Freesco as router between VMWare virtual networks

Support section for FREESCO v0.4.x

Freesco as router between VMWare virtual networks

Postby SweLuzi » Fri Aug 12, 2011 4:30 am

Dear all,

I have recently downloaded Freesco 0.4.3, and I must admit that I am having quite some problems with the configuration, even though I thought I would be able to manage. Here is my problem:

I have a VMWare 7 Workstation team, which I would like to connect to my internal company network with the Freesco routing functionality. The background is that I would like to test some functionality with reduced line performance, which I can easily simulate in the VMWare team with a team internal network. Now I would like to use Freesco to connect the VM-internal team to the company network for domain access.

Now my thinking was that I could simply connect the Freesco VM to both networks and set up a static route between the two networks, but I simply do not know how to configure the NICs in Freesco. I found some recent posts where Lightning wanted to upload a prepared VMware Freesco appliance, but I could not find any download links.

Is my thinking to naive? Is this not a typical scenario for a firewall/router like Freesco?

Any help is highly appreciated.

Thanks in advance
Tobias
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Re: Freesco as router between VMWare virtual networks

Postby Lightning » Fri Aug 12, 2011 6:58 pm

Is my thinking to naive? Is this not a typical scenario for a firewall/router like Freesco?
I do not understand exactly what it is that you are trying to do. Specifics on subnets and what they should be able to do will be required along with gateways and client OS's and IPs. As for routing, FREESCO is by default configured for static routing and requires no special configuration. In most cases where routing is a problem, the client end of things is the problem and particularly in "test" configurations.
If you are afraid that you might make a mistake. The chances are high that you will never learn anything.
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Re: Freesco as router between VMWare virtual networks

Postby SweLuzi » Mon Aug 15, 2011 2:44 am

Dear Lightning,

let me try to explain what exactly I am trying to do.

I have Freesco running in a VMWare Workstation 7 machine, with two NICs.
NIC 1 is connected to the corporate network on 10.112.12.0/22 (255.255.252.0) - Gateway:10.112.12.1
NIC 2 is connected to the VMWare team internal network on 192.168.99.0/24 (255.255.255.0) - Gateway should be the Freesco router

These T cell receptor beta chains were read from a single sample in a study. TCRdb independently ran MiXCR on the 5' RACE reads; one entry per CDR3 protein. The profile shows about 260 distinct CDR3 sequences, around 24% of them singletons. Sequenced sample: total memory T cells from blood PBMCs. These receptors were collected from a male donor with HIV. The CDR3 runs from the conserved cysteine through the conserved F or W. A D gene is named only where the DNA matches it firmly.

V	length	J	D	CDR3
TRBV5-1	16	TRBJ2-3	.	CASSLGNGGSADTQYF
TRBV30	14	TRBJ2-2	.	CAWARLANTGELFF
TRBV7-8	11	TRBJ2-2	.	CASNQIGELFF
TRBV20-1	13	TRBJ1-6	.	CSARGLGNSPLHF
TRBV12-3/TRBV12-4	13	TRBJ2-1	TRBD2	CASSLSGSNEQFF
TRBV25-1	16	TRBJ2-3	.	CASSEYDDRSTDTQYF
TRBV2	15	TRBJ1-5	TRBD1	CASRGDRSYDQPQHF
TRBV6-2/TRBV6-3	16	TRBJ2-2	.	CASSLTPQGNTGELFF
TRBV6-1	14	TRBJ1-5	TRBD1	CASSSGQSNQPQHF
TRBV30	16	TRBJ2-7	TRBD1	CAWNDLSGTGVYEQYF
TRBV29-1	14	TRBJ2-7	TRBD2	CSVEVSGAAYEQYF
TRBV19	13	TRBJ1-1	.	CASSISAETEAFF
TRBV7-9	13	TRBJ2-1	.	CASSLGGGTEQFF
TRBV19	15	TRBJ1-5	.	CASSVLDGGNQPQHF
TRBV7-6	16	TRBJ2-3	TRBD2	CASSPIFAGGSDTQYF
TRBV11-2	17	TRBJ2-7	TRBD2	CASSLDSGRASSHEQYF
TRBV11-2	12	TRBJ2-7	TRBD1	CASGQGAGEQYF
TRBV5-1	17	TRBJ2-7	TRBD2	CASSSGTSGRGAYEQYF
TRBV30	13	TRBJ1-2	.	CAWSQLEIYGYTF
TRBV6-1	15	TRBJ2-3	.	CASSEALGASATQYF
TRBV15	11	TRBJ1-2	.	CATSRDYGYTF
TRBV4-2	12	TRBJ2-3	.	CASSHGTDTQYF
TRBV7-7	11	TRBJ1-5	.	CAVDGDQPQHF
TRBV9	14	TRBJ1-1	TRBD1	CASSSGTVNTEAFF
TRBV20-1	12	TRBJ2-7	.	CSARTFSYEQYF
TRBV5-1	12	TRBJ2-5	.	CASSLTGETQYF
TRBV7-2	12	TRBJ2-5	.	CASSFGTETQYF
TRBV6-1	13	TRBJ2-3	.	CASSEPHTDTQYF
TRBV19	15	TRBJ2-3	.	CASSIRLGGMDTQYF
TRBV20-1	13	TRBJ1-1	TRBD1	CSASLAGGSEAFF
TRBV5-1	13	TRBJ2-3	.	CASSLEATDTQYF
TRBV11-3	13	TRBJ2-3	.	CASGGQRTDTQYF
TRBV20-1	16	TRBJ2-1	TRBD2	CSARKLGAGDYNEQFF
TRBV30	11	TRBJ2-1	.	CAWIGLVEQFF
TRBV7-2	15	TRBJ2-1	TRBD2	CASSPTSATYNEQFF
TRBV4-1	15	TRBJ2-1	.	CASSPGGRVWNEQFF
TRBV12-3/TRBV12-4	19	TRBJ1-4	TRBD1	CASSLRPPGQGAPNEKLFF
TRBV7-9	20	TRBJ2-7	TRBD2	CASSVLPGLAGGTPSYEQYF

Now I would like all clients on the network 192.168.99.0 to be able to connect to the network 10.112.12.0 and vice versa. I have read about the first NIC in Freesco to automatially act as a firewall, and I am unsure whether the NICs are correctly installed with the required drivers, so I am unsure how to continue. I was hoping to receive help with this problem.

Thanks so much for your help.

BR
Tobias
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Re: Freesco as router between VMWare virtual networks

Postby Lightning » Mon Aug 15, 2011 6:32 pm

You have two issues that always come up when routing traffic through a secondary router internally. The first issue is that your primary configuration for FREESCO must be without the firewall. Which the firewall can be turned off in the setup.

setup -> system settings -> expert settings -> firewall

The secondary issue is to connect to the clients on the 10.112.12.0/22 network will REQUIRE that each client have an extra route added for the 192.168.99.0/24 subnet using the FREESCO IP address on the 10.112.10.0/22 subnet. Otherwise when they get a request for an IP address they can't directly see they will just route it through there normal default gateway and it will be sent to the Internet instead of back internally.

So if both of the above items are done then you will have full communication between both subnets through FREESCO.

The secondary way to configure this would be to use the standard ethernet mode with the firewall enabled. With this configuration the 192.168.99.0/243 clients could connect to anything they want without any other things done. But the 10.112.10.0/22 subnet would NOT be able t6o see any of the clients on the 192.168.99.0/24 subnet.

The thing to understand about routing is that anything that is not directly connected to a subnet can not be seen and the client knows nothing about it. So by default it is just sent to the default gateway. It is like giving someone directions how to get across town and the only thing they know is as far as they can see down the street and you are only allowed to tell them the first turn. But if the first turn is someone who can tell them the rest of the route it can be done and the first turn in this example is always the default gateway or a special gateway for a subnet that can't be seen.
If you are afraid that you might make a mistake. The chances are high that you will never learn anything.
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